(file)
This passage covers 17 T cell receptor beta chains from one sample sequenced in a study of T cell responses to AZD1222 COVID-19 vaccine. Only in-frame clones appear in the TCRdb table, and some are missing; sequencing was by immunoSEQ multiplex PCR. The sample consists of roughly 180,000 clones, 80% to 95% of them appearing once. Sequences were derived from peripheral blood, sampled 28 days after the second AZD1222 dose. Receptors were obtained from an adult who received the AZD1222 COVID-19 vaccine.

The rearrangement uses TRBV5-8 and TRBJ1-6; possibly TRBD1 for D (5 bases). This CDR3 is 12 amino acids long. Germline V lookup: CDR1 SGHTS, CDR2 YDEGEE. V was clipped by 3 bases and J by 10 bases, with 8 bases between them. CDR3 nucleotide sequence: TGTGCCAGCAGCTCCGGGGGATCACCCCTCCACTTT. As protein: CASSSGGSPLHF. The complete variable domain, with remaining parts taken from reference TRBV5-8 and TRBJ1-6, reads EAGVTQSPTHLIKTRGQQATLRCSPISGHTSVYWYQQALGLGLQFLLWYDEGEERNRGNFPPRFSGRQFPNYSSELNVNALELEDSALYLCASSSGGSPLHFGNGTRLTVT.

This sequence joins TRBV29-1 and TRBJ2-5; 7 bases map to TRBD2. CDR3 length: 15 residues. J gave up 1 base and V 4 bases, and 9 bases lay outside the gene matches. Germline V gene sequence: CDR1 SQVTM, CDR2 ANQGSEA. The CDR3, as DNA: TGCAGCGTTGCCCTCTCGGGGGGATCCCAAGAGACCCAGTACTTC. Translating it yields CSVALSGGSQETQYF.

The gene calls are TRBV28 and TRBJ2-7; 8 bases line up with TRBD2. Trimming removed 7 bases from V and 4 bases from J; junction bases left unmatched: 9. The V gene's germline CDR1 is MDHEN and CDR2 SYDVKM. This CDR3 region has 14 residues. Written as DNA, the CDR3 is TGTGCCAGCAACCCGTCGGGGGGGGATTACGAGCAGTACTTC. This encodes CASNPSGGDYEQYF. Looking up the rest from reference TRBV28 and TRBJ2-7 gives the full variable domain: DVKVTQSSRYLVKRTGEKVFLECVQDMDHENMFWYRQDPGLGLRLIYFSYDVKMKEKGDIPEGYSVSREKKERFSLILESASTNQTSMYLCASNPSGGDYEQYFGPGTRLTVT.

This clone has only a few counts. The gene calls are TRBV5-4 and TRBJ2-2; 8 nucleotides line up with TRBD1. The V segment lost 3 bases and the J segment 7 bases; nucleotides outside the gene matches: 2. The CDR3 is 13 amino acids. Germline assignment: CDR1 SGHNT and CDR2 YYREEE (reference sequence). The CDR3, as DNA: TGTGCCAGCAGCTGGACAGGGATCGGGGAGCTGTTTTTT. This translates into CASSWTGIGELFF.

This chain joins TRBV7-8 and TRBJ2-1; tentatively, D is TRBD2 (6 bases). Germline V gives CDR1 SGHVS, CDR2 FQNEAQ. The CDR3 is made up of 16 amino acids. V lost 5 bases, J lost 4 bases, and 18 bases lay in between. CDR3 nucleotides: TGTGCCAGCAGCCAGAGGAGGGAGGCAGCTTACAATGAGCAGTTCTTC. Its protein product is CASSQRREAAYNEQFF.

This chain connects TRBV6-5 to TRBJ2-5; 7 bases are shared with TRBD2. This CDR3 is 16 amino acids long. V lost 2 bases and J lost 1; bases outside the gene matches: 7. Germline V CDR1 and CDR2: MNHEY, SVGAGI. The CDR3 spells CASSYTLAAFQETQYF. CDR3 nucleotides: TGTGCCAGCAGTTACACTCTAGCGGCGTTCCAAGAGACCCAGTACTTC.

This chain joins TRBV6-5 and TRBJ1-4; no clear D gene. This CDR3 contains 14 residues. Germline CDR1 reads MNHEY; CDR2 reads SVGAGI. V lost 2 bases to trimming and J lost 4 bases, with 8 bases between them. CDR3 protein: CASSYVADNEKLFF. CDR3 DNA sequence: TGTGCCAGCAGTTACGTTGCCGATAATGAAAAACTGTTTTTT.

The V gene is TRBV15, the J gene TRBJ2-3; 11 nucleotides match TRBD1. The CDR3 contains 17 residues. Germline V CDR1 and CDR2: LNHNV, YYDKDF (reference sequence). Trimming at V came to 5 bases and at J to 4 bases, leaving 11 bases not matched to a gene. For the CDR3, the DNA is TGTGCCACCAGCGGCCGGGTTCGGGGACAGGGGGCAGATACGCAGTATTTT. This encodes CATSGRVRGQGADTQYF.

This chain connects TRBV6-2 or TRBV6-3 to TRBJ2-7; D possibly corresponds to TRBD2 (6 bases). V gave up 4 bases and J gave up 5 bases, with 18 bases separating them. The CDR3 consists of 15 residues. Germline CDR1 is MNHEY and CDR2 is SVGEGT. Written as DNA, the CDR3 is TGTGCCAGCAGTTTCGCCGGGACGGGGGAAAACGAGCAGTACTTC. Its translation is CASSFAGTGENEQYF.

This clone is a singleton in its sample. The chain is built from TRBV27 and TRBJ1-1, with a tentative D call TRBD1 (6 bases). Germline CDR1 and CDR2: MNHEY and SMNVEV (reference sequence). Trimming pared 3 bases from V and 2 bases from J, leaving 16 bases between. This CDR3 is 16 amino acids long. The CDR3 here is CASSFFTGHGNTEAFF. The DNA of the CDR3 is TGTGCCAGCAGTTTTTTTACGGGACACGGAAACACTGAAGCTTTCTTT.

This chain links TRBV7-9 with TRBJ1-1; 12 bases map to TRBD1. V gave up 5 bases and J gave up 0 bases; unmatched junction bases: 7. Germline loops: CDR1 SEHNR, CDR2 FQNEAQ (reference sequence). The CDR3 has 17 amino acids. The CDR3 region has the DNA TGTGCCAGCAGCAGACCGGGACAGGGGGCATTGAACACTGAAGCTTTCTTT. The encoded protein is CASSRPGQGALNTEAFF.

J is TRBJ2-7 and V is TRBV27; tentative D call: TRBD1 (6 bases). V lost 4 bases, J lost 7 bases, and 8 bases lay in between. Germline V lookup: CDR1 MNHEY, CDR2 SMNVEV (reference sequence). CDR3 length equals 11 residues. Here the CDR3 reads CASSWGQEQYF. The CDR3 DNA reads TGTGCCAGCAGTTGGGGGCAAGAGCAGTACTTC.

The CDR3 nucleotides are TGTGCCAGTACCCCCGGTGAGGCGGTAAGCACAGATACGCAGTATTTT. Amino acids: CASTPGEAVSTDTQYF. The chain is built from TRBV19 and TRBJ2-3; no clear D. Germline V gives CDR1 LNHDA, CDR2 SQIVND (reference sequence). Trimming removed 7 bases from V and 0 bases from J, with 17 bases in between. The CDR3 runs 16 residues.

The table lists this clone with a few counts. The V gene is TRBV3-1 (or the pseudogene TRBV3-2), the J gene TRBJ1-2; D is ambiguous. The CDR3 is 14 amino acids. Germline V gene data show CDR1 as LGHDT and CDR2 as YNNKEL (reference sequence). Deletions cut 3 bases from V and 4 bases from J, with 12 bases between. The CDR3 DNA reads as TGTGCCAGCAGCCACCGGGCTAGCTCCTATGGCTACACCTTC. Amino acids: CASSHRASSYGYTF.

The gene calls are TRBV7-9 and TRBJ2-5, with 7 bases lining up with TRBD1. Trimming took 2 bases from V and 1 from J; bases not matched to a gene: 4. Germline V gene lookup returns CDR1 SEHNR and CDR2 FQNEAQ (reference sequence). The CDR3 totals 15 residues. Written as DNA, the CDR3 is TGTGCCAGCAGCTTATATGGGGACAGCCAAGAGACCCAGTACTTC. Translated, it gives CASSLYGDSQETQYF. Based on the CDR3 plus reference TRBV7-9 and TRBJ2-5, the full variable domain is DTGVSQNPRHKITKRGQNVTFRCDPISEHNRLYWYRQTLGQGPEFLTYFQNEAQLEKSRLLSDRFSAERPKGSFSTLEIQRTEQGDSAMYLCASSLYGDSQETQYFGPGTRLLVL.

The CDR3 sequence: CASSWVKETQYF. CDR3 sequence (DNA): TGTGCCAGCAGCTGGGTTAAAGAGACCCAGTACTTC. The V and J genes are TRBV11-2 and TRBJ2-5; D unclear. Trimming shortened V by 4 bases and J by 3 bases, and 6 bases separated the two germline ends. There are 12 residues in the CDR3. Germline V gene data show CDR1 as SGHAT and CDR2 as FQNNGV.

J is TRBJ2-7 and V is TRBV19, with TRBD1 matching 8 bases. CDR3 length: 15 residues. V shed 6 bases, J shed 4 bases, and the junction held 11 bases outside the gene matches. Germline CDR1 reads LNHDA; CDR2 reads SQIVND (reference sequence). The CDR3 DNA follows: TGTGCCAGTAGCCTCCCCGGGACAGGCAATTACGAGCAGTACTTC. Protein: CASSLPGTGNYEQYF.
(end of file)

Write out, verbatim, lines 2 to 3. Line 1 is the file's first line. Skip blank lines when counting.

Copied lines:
The rearrangement uses TRBV5-8 and TRBJ1-6; possibly TRBD1 for D (5 bases). This CDR3 is 12 amino acids long. Germline V lookup: CDR1 SGHTS, CDR2 YDEGEE. V was clipped by 3 bases and J by 10 bases, with 8 bases between them. CDR3 nucleotide sequence: TGTGCCAGCAGCTCCGGGGGATCACCCCTCCACTTT. As protein: CASSSGGSPLHF. The complete variable domain, with remaining parts taken from reference TRBV5-8 and TRBJ1-6, reads EAGVTQSPTHLIKTRGQQATLRCSPISGHTSVYWYQQALGLGLQFLLWYDEGEERNRGNFPPRFSGRQFPNYSSELNVNALELEDSALYLCASSSGGSPLHFGNGTRLTVT.

This sequence joins TRBV29-1 and TRBJ2-5; 7 bases map to TRBD2. CDR3 length: 15 residues. J gave up 1 base and V 4 bases, and 9 bases lay outside the gene matches. Germline V gene sequence: CDR1 SQVTM, CDR2 ANQGSEA. The CDR3, as DNA: TGCAGCGTTGCCCTCTCGGGGGGATCCCAAGAGACCCAGTACTTC. Translating it yields CSVALSGGSQETQYF.